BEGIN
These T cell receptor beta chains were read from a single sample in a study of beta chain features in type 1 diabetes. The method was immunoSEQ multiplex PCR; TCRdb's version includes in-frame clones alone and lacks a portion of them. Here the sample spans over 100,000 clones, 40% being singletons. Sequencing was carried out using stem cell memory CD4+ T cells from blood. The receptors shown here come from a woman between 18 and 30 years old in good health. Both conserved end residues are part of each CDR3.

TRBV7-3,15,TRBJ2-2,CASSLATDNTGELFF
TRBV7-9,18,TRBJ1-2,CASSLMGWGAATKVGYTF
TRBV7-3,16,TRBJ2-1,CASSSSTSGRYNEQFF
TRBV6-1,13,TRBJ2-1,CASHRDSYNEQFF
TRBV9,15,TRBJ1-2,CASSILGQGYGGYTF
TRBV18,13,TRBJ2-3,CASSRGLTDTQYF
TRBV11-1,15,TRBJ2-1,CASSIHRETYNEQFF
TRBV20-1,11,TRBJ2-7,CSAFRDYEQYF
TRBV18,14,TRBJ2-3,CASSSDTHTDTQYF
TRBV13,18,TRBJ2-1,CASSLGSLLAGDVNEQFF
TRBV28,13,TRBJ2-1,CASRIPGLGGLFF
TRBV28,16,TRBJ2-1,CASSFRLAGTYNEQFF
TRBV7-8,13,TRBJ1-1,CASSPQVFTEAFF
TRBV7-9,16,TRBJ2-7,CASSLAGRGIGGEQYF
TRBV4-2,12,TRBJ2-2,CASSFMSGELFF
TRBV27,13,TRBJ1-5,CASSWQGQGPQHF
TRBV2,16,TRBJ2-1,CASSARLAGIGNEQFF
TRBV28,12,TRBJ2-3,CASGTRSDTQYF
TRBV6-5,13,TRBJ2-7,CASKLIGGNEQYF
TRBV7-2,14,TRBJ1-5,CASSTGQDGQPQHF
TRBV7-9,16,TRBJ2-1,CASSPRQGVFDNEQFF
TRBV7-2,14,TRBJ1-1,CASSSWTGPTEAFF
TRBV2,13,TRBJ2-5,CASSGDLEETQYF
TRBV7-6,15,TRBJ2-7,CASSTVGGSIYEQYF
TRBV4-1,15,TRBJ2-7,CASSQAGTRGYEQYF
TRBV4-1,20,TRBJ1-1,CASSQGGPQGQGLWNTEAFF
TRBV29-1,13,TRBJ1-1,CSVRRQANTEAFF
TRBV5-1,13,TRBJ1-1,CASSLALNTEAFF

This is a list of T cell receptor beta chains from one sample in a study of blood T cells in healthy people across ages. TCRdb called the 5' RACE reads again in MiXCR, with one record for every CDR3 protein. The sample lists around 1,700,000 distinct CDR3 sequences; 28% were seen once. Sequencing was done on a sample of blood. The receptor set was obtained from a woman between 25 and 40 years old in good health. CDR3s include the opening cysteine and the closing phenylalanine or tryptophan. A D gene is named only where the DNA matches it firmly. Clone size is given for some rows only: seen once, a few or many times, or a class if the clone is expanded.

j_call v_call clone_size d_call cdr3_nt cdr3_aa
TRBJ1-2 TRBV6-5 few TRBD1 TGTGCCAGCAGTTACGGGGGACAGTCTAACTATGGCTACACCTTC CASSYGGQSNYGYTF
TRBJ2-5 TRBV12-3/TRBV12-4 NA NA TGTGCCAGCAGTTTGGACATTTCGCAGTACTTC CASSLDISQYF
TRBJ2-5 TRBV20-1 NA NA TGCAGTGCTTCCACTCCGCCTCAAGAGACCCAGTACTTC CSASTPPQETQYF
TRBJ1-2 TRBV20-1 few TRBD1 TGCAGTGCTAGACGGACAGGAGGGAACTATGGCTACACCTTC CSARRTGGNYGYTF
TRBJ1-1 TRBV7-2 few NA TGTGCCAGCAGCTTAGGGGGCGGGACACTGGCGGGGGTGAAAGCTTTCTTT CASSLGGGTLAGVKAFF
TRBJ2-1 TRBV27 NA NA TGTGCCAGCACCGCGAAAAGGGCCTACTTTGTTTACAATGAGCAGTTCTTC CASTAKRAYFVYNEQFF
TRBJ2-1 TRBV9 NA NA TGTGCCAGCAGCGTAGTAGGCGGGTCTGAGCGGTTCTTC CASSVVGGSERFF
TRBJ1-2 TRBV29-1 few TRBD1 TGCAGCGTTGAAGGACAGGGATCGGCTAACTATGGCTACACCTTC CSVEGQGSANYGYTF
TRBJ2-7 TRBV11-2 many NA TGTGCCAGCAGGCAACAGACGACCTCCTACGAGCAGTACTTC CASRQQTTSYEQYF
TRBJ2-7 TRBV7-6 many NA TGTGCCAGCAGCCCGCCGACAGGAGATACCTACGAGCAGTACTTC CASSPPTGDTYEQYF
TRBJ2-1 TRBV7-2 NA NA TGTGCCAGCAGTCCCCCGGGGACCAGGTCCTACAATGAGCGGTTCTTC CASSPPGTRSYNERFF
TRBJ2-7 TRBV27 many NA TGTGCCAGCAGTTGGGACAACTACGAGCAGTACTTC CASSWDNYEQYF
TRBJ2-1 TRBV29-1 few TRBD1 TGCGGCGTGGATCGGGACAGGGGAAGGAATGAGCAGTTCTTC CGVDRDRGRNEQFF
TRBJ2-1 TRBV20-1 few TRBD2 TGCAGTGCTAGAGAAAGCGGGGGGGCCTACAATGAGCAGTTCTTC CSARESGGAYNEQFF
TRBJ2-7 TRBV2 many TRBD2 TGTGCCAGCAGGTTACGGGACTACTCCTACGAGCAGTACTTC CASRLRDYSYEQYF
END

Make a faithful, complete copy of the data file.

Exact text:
These T cell receptor beta chains were read from a single sample in a study of beta chain features in type 1 diabetes. The method was immunoSEQ multiplex PCR; TCRdb's version includes in-frame clones alone and lacks a portion of them. Here the sample spans over 100,000 clones, 40% being singletons. Sequencing was carried out using stem cell memory CD4+ T cells from blood. The receptors shown here come from a woman between 18 and 30 years old in good health. Both conserved end residues are part of each CDR3.

TRBV7-3,15,TRBJ2-2,CASSLATDNTGELFF
TRBV7-9,18,TRBJ1-2,CASSLMGWGAATKVGYTF
TRBV7-3,16,TRBJ2-1,CASSSSTSGRYNEQFF
TRBV6-1,13,TRBJ2-1,CASHRDSYNEQFF
TRBV9,15,TRBJ1-2,CASSILGQGYGGYTF
TRBV18,13,TRBJ2-3,CASSRGLTDTQYF
TRBV11-1,15,TRBJ2-1,CASSIHRETYNEQFF
TRBV20-1,11,TRBJ2-7,CSAFRDYEQYF
TRBV18,14,TRBJ2-3,CASSSDTHTDTQYF
TRBV13,18,TRBJ2-1,CASSLGSLLAGDVNEQFF
TRBV28,13,TRBJ2-1,CASRIPGLGGLFF
TRBV28,16,TRBJ2-1,CASSFRLAGTYNEQFF
TRBV7-8,13,TRBJ1-1,CASSPQVFTEAFF
TRBV7-9,16,TRBJ2-7,CASSLAGRGIGGEQYF
TRBV4-2,12,TRBJ2-2,CASSFMSGELFF
TRBV27,13,TRBJ1-5,CASSWQGQGPQHF
TRBV2,16,TRBJ2-1,CASSARLAGIGNEQFF
TRBV28,12,TRBJ2-3,CASGTRSDTQYF
TRBV6-5,13,TRBJ2-7,CASKLIGGNEQYF
TRBV7-2,14,TRBJ1-5,CASSTGQDGQPQHF
TRBV7-9,16,TRBJ2-1,CASSPRQGVFDNEQFF
TRBV7-2,14,TRBJ1-1,CASSSWTGPTEAFF
TRBV2,13,TRBJ2-5,CASSGDLEETQYF
TRBV7-6,15,TRBJ2-7,CASSTVGGSIYEQYF
TRBV4-1,15,TRBJ2-7,CASSQAGTRGYEQYF
TRBV4-1,20,TRBJ1-1,CASSQGGPQGQGLWNTEAFF
TRBV29-1,13,TRBJ1-1,CSVRRQANTEAFF
TRBV5-1,13,TRBJ1-1,CASSLALNTEAFF

This is a list of T cell receptor beta chains from one sample in a study of blood T cells in healthy people across ages. TCRdb called the 5' RACE reads again in MiXCR, with one record for every CDR3 protein. The sample lists around 1,700,000 distinct CDR3 sequences; 28% were seen once. Sequencing was done on a sample of blood. The receptor set was obtained from a woman between 25 and 40 years old in good health. CDR3s include the opening cysteine and the closing phenylalanine or tryptophan. A D gene is named only where the DNA matches it firmly. Clone size is given for some rows only: seen once, a few or many times, or a class if the clone is expanded.

j_call v_call clone_size d_call cdr3_nt cdr3_aa
TRBJ1-2 TRBV6-5 few TRBD1 TGTGCCAGCAGTTACGGGGGACAGTCTAACTATGGCTACACCTTC CASSYGGQSNYGYTF
TRBJ2-5 TRBV12-3/TRBV12-4 NA NA TGTGCCAGCAGTTTGGACATTTCGCAGTACTTC CASSLDISQYF
TRBJ2-5 TRBV20-1 NA NA TGCAGTGCTTCCACTCCGCCTCAAGAGACCCAGTACTTC CSASTPPQETQYF
TRBJ1-2 TRBV20-1 few TRBD1 TGCAGTGCTAGACGGACAGGAGGGAACTATGGCTACACCTTC CSARRTGGNYGYTF
TRBJ1-1 TRBV7-2 few NA TGTGCCAGCAGCTTAGGGGGCGGGACACTGGCGGGGGTGAAAGCTTTCTTT CASSLGGGTLAGVKAFF
TRBJ2-1 TRBV27 NA NA TGTGCCAGCACCGCGAAAAGGGCCTACTTTGTTTACAATGAGCAGTTCTTC CASTAKRAYFVYNEQFF
TRBJ2-1 TRBV9 NA NA TGTGCCAGCAGCGTAGTAGGCGGGTCTGAGCGGTTCTTC CASSVVGGSERFF
TRBJ1-2 TRBV29-1 few TRBD1 TGCAGCGTTGAAGGACAGGGATCGGCTAACTATGGCTACACCTTC CSVEGQGSANYGYTF
TRBJ2-7 TRBV11-2 many NA TGTGCCAGCAGGCAACAGACGACCTCCTACGAGCAGTACTTC CASRQQTTSYEQYF
TRBJ2-7 TRBV7-6 many NA TGTGCCAGCAGCCCGCCGACAGGAGATACCTACGAGCAGTACTTC CASSPPTGDTYEQYF
TRBJ2-1 TRBV7-2 NA NA TGTGCCAGCAGTCCCCCGGGGACCAGGTCCTACAATGAGCGGTTCTTC CASSPPGTRSYNERFF
TRBJ2-7 TRBV27 many NA TGTGCCAGCAGTTGGGACAACTACGAGCAGTACTTC CASSWDNYEQYF
TRBJ2-1 TRBV29-1 few TRBD1 TGCGGCGTGGATCGGGACAGGGGAAGGAATGAGCAGTTCTTC CGVDRDRGRNEQFF
TRBJ2-1 TRBV20-1 few TRBD2 TGCAGTGCTAGAGAAAGCGGGGGGGCCTACAATGAGCAGTTCTTC CSARESGGAYNEQFF
TRBJ2-7 TRBV2 many TRBD2 TGTGCCAGCAGGTTACGGGACTACTCCTACGAGCAGTACTTC CASRLRDYSYEQYF